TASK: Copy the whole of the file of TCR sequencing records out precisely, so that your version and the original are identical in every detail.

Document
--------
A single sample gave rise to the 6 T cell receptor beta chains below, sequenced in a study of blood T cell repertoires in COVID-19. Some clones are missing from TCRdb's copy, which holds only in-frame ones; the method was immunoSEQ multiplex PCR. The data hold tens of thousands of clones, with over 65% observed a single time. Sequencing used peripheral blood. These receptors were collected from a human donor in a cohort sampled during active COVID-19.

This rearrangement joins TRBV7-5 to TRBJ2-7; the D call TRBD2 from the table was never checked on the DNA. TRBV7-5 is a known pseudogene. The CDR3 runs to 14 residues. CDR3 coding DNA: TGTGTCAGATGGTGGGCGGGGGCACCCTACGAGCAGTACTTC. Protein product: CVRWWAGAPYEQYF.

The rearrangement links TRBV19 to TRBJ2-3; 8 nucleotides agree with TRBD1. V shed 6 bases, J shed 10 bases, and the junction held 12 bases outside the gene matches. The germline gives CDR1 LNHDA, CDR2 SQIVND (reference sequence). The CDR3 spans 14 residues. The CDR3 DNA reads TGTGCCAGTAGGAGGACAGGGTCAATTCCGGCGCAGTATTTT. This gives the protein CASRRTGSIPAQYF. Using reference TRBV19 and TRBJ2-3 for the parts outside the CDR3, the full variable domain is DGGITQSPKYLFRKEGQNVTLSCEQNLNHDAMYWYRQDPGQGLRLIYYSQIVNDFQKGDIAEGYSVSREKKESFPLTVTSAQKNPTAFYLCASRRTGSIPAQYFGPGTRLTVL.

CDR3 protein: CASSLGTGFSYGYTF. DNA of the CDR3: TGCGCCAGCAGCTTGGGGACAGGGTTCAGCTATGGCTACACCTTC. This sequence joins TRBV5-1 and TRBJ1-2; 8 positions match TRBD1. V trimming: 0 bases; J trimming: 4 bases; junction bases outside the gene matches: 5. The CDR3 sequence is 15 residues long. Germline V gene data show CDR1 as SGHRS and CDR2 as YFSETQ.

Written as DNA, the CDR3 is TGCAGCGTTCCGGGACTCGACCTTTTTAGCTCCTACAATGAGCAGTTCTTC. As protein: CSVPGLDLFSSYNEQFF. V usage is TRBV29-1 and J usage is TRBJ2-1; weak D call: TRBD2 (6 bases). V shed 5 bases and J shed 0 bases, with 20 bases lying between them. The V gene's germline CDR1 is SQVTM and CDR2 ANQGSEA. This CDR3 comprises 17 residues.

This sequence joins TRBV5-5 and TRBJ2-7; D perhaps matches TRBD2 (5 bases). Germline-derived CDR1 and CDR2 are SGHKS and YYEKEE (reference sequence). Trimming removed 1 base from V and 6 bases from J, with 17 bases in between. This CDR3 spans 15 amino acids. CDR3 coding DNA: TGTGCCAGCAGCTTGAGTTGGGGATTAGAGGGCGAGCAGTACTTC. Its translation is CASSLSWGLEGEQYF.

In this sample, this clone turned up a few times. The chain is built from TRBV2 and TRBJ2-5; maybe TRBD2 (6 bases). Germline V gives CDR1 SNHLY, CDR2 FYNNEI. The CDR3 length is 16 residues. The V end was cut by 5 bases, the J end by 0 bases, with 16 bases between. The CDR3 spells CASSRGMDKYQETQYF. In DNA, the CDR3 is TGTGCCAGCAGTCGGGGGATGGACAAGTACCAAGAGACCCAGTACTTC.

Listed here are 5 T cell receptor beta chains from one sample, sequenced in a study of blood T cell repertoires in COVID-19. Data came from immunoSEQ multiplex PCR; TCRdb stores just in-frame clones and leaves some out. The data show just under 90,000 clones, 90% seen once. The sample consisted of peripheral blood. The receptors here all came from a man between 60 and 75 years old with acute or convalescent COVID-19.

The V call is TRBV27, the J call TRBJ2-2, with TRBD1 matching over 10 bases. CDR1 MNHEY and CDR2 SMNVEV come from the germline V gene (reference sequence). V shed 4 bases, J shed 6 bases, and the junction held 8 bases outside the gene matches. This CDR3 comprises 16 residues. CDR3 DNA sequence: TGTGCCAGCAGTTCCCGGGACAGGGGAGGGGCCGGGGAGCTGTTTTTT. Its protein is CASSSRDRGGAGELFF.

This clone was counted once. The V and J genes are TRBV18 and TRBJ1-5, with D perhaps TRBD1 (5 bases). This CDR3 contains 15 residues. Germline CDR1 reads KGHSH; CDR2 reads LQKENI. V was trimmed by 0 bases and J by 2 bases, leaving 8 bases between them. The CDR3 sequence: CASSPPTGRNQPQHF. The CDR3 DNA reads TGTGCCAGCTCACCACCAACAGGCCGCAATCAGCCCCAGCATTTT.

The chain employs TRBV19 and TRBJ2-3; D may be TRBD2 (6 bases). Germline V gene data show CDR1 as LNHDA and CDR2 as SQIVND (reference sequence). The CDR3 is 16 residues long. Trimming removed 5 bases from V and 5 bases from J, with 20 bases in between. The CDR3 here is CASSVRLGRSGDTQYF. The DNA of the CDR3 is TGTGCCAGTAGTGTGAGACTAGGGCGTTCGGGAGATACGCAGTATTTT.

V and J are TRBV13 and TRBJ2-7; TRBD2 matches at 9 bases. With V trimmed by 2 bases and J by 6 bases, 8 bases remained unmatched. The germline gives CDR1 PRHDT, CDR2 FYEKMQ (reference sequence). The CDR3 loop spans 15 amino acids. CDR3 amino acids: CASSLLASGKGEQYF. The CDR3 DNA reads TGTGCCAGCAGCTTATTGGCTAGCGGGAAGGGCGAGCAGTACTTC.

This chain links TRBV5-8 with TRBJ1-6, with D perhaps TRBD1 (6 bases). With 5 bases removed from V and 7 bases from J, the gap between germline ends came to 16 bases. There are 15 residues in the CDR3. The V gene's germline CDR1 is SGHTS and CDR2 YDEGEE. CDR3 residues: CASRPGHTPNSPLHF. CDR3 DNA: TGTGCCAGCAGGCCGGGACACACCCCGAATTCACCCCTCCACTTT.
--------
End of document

A single sample gave rise to the 6 T cell receptor beta chains below, sequenced in a study of blood T cell repertoires in COVID-19. Some clones are missing from TCRdb's copy, which holds only in-frame ones; the method was immunoSEQ multiplex PCR. The data hold tens of thousands of clones, with over 65% observed a single time. Sequencing used peripheral blood. These receptors were collected from a human donor in a cohort sampled during active COVID-19.

This rearrangement joins TRBV7-5 to TRBJ2-7; the D call TRBD2 from the table was never checked on the DNA. TRBV7-5 is a known pseudogene. The CDR3 runs to 14 residues. CDR3 coding DNA: TGTGTCAGATGGTGGGCGGGGGCACCCTACGAGCAGTACTTC. Protein product: CVRWWAGAPYEQYF.

The rearrangement links TRBV19 to TRBJ2-3; 8 nucleotides agree with TRBD1. V shed 6 bases, J shed 10 bases, and the junction held 12 bases outside the gene matches. The germline gives CDR1 LNHDA, CDR2 SQIVND (reference sequence). The CDR3 spans 14 residues. The CDR3 DNA reads TGTGCCAGTAGGAGGACAGGGTCAATTCCGGCGCAGTATTTT. This gives the protein CASRRTGSIPAQYF. Using reference TRBV19 and TRBJ2-3 for the parts outside the CDR3, the full variable domain is DGGITQSPKYLFRKEGQNVTLSCEQNLNHDAMYWYRQDPGQGLRLIYYSQIVNDFQKGDIAEGYSVSREKKESFPLTVTSAQKNPTAFYLCASRRTGSIPAQYFGPGTRLTVL.

CDR3 protein: CASSLGTGFSYGYTF. DNA of the CDR3: TGCGCCAGCAGCTTGGGGACAGGGTTCAGCTATGGCTACACCTTC. This sequence joins TRBV5-1 and TRBJ1-2; 8 positions match TRBD1. V trimming: 0 bases; J trimming: 4 bases; junction bases outside the gene matches: 5. The CDR3 sequence is 15 residues long. Germline V gene data show CDR1 as SGHRS and CDR2 as YFSETQ.

Written as DNA, the CDR3 is TGCAGCGTTCCGGGACTCGACCTTTTTAGCTCCTACAATGAGCAGTTCTTC. As protein: CSVPGLDLFSSYNEQFF. V usage is TRBV29-1 and J usage is TRBJ2-1; weak D call: TRBD2 (6 bases). V shed 5 bases and J shed 0 bases, with 20 bases lying between them. The V gene's germline CDR1 is SQVTM and CDR2 ANQGSEA. This CDR3 comprises 17 residues.

This sequence joins TRBV5-5 and TRBJ2-7; D perhaps matches TRBD2 (5 bases). Germline-derived CDR1 and CDR2 are SGHKS and YYEKEE (reference sequence). Trimming removed 1 base from V and 6 bases from J, with 17 bases in between. This CDR3 spans 15 amino acids. CDR3 coding DNA: TGTGCCAGCAGCTTGAGTTGGGGATTAGAGGGCGAGCAGTACTTC. Its translation is CASSLSWGLEGEQYF.

In this sample, this clone turned up a few times. The chain is built from TRBV2 and TRBJ2-5; maybe TRBD2 (6 bases). Germline V gives CDR1 SNHLY, CDR2 FYNNEI. The CDR3 length is 16 residues. The V end was cut by 5 bases, the J end by 0 bases, with 16 bases between. The CDR3 spells CASSRGMDKYQETQYF. In DNA, the CDR3 is TGTGCCAGCAGTCGGGGGATGGACAAGTACCAAGAGACCCAGTACTTC.

Listed here are 5 T cell receptor beta chains from one sample, sequenced in a study of blood T cell repertoires in COVID-19. Data came from immunoSEQ multiplex PCR; TCRdb stores just in-frame clones and leaves some out. The data show just under 90,000 clones, 90% seen once. The sample consisted of peripheral blood. The receptors here all came from a man between 60 and 75 years old with acute or convalescent COVID-19.

The V call is TRBV27, the J call TRBJ2-2, with TRBD1 matching over 10 bases. CDR1 MNHEY and CDR2 SMNVEV come from the germline V gene (reference sequence). V shed 4 bases, J shed 6 bases, and the junction held 8 bases outside the gene matches. This CDR3 comprises 16 residues. CDR3 DNA sequence: TGTGCCAGCAGTTCCCGGGACAGGGGAGGGGCCGGGGAGCTGTTTTTT. Its protein is CASSSRDRGGAGELFF.

This clone was counted once. The V and J genes are TRBV18 and TRBJ1-5, with D perhaps TRBD1 (5 bases). This CDR3 contains 15 residues. Germline CDR1 reads KGHSH; CDR2 reads LQKENI. V was trimmed by 0 bases and J by 2 bases, leaving 8 bases between them. The CDR3 sequence: CASSPPTGRNQPQHF. The CDR3 DNA reads TGTGCCAGCTCACCACCAACAGGCCGCAATCAGCCCCAGCATTTT.

The chain employs TRBV19 and TRBJ2-3; D may be TRBD2 (6 bases). Germline V gene data show CDR1 as LNHDA and CDR2 as SQIVND (reference sequence). The CDR3 is 16 residues long. Trimming removed 5 bases from V and 5 bases from J, with 20 bases in between. The CDR3 here is CASSVRLGRSGDTQYF. The DNA of the CDR3 is TGTGCCAGTAGTGTGAGACTAGGGCGTTCGGGAGATACGCAGTATTTT.

V and J are TRBV13 and TRBJ2-7; TRBD2 matches at 9 bases. With V trimmed by 2 bases and J by 6 bases, 8 bases remained unmatched. The germline gives CDR1 PRHDT, CDR2 FYEKMQ (reference sequence). The CDR3 loop spans 15 amino acids. CDR3 amino acids: CASSLLASGKGEQYF. The CDR3 DNA reads TGTGCCAGCAGCTTATTGGCTAGCGGGAAGGGCGAGCAGTACTTC.

This chain links TRBV5-8 with TRBJ1-6, with D perhaps TRBD1 (6 bases). With 5 bases removed from V and 7 bases from J, the gap between germline ends came to 16 bases. There are 15 residues in the CDR3. The V gene's germline CDR1 is SGHTS and CDR2 YDEGEE. CDR3 residues: CASRPGHTPNSPLHF. CDR3 DNA: TGTGCCAGCAGGCCGGGACACACCCCGAATTCACCCCTCCACTTT.